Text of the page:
Delco Dems Retention Questions

HomeDelco Dems Retention Questions

On the back of the ballot, there are five Judicial retention questions. Our recommendations on whether to retain these judges are as follows.

Jack Panella – Superior Court – YES
Victor P. Stabile – Superior Court – No
Richard M. Cappelli – Delaware County Court of Common Pleas – No
Barry C. Dozor- Delaware County Court of Common Pleas – No
William Chip Mackrides – Delaware County Court of Common Pleas – No

The Delaware County Democrats have recommended a No vote on the question of retaining our Common Pleas judges. This recommendation is not a criticism of the legal acumen or decisions of individual judges, but a response to the outdated administration of the courts. We believe that the administrative and operational reforms our courts need won’t happen without changing who serves as judges. Collectively, the judges control who works for the courts, when matters are heard and by whom and how the County has to expend resources to suit the personal convenience of the judges. The fact is the current administration wastes taxpayers dollars and provides an uneven playing field for County residents who come into contact with our Courts.

In Delaware County courts, victims of domestic violence are forced to wait for hearings in the same room as their alleged abusers. Detainees are shuffled back and forth to the courthouse – without appearing before a judge – because judges won’t take time to inform the prison and the sheriff about who is needed. This wastes staff time and taxpayer money. Unlike every other courthouse in Southeast PA, courtrooms are not wired for electronic communications, and still rely on paper, including carbon copies. Cases are delayed because individual pieces of paper are missing!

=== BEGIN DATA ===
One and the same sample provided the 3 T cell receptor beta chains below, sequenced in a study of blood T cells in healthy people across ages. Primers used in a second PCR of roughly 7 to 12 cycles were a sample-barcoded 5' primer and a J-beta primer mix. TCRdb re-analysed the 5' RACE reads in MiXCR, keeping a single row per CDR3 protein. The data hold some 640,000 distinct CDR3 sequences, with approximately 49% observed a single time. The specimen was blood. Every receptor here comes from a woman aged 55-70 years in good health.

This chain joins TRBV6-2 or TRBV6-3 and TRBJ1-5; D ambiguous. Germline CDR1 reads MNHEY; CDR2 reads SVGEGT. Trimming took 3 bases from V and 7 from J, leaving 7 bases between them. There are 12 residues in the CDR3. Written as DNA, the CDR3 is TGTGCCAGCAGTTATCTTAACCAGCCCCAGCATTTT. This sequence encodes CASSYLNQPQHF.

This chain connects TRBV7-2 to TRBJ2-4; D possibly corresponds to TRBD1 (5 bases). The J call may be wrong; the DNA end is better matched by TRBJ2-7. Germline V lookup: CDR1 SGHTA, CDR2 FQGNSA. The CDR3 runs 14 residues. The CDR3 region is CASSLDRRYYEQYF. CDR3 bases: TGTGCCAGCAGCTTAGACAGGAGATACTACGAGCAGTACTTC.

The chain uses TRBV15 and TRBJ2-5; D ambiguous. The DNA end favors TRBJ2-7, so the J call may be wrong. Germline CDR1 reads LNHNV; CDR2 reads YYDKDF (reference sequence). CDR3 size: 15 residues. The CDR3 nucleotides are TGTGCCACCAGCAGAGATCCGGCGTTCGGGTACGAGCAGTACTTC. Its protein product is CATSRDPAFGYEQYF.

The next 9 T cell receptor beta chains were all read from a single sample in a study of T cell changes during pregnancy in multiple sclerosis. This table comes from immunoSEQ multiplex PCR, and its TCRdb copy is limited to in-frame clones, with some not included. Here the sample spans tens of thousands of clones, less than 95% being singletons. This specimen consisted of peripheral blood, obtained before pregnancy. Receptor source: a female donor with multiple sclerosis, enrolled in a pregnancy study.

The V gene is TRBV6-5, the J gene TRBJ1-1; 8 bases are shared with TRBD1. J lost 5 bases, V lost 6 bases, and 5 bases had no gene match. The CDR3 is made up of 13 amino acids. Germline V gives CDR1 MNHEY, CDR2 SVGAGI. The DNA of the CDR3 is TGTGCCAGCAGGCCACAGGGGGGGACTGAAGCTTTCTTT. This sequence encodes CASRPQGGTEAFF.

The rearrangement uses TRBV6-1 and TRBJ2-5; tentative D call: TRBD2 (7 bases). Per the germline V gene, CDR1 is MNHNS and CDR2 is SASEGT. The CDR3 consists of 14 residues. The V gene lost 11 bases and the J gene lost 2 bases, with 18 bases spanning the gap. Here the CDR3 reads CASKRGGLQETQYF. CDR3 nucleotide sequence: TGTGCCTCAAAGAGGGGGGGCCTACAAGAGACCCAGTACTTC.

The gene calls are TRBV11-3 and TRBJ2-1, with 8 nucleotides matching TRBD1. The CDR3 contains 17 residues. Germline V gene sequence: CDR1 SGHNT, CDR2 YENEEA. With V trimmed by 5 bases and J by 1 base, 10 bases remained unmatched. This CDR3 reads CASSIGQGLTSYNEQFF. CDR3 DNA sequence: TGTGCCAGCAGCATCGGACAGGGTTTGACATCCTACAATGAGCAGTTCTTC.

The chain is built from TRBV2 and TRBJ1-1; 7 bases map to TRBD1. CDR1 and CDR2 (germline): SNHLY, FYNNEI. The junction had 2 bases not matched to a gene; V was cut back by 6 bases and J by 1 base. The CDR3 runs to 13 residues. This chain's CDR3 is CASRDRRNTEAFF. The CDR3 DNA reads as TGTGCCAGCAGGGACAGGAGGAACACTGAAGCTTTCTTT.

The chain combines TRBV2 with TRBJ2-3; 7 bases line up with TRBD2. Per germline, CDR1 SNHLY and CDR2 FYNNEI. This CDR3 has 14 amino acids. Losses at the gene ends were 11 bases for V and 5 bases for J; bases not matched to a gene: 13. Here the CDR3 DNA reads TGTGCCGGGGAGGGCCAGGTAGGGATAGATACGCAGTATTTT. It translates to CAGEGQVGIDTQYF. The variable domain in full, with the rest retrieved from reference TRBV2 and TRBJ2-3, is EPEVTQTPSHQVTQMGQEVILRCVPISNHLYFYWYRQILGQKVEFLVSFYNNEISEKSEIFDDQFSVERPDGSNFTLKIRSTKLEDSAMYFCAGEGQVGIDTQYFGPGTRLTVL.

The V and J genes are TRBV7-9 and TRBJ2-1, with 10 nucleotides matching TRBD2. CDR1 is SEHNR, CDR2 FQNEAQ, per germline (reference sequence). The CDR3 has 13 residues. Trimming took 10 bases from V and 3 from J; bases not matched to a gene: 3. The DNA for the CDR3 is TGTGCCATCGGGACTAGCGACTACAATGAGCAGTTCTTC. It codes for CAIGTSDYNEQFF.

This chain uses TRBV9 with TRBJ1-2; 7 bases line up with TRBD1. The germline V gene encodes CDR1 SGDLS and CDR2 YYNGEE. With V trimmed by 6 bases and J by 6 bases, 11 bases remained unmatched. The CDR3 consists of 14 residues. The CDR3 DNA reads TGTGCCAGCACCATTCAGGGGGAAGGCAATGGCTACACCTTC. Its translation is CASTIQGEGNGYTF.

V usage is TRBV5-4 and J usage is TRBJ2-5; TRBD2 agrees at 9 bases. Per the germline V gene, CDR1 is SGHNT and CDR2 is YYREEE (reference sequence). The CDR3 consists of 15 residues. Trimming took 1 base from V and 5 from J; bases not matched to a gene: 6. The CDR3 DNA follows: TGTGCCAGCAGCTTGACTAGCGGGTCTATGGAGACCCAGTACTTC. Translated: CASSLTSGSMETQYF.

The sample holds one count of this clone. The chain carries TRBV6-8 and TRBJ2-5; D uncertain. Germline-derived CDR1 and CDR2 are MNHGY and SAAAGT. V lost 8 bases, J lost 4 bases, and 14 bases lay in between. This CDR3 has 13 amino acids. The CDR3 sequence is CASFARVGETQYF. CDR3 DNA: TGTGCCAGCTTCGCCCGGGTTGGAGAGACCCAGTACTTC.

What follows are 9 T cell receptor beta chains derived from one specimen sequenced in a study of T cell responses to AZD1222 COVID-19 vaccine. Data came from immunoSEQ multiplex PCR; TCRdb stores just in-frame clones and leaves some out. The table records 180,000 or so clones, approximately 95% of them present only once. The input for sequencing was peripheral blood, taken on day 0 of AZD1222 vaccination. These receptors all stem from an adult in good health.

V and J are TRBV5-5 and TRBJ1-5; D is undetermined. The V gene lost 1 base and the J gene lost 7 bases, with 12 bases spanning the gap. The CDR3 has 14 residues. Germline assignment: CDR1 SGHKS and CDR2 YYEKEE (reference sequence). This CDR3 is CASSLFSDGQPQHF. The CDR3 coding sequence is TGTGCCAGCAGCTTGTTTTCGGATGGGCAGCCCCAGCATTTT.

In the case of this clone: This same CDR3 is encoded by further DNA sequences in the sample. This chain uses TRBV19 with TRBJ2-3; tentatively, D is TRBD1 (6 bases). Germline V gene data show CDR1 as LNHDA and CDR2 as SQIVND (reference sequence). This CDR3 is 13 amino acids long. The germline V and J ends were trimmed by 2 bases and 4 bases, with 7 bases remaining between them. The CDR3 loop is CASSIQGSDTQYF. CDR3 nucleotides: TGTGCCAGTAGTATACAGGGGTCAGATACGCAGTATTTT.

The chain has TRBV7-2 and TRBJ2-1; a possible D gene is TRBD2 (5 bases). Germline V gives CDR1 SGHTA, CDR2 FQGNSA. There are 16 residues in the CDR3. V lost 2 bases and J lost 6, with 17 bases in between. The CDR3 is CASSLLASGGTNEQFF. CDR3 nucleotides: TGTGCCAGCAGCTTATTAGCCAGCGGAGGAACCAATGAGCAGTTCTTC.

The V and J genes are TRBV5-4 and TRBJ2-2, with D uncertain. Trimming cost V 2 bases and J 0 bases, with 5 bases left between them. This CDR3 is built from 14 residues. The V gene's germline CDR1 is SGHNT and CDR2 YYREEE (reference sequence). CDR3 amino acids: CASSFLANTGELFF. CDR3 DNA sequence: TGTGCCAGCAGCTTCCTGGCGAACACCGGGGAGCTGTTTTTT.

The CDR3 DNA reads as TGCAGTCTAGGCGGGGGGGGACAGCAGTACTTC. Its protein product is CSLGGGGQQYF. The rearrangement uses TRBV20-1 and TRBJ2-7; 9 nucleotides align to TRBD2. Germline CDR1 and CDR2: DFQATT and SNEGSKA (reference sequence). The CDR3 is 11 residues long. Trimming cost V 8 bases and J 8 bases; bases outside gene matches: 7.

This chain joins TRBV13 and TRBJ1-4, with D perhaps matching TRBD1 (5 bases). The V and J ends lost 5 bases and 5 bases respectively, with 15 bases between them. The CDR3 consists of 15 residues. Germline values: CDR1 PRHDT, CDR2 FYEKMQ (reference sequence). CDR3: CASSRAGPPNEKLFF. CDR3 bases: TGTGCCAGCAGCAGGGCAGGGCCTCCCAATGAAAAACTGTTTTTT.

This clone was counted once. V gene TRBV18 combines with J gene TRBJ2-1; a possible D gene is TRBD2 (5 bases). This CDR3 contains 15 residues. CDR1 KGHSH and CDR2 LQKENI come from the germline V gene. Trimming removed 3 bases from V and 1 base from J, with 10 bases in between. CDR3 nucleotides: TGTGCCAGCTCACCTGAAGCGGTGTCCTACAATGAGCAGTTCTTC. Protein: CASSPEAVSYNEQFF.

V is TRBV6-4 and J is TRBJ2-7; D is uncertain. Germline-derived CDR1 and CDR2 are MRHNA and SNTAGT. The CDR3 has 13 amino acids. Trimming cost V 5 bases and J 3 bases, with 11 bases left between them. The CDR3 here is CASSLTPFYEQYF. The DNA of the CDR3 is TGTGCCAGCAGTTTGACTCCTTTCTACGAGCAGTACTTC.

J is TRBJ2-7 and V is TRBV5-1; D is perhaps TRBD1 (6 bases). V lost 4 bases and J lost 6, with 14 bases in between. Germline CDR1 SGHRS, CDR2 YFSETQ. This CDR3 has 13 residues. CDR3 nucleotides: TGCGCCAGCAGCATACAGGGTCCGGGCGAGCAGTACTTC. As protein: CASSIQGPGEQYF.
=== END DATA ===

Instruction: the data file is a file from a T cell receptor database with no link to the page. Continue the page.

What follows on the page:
Our courts have doled out patronage even when it runs contrary to state law. Pennsylvania requires counties the size of Delco to appoint a juvenile detention oversight board made up of specified elected officials and members of the public. Delaware County ignored the state law for decades and left oversight of the detention center and the hiring of staff to the Court of Common Pleas. That did not change until allegations of abuse of residents by staff led to the closure of the facility.

Hopefully, this decision to recommend a “no” vote will either result in some new voices on the court, or some openness to reform – and help create the timely resolution of systemic problems with the administration of Justice in Delaware County.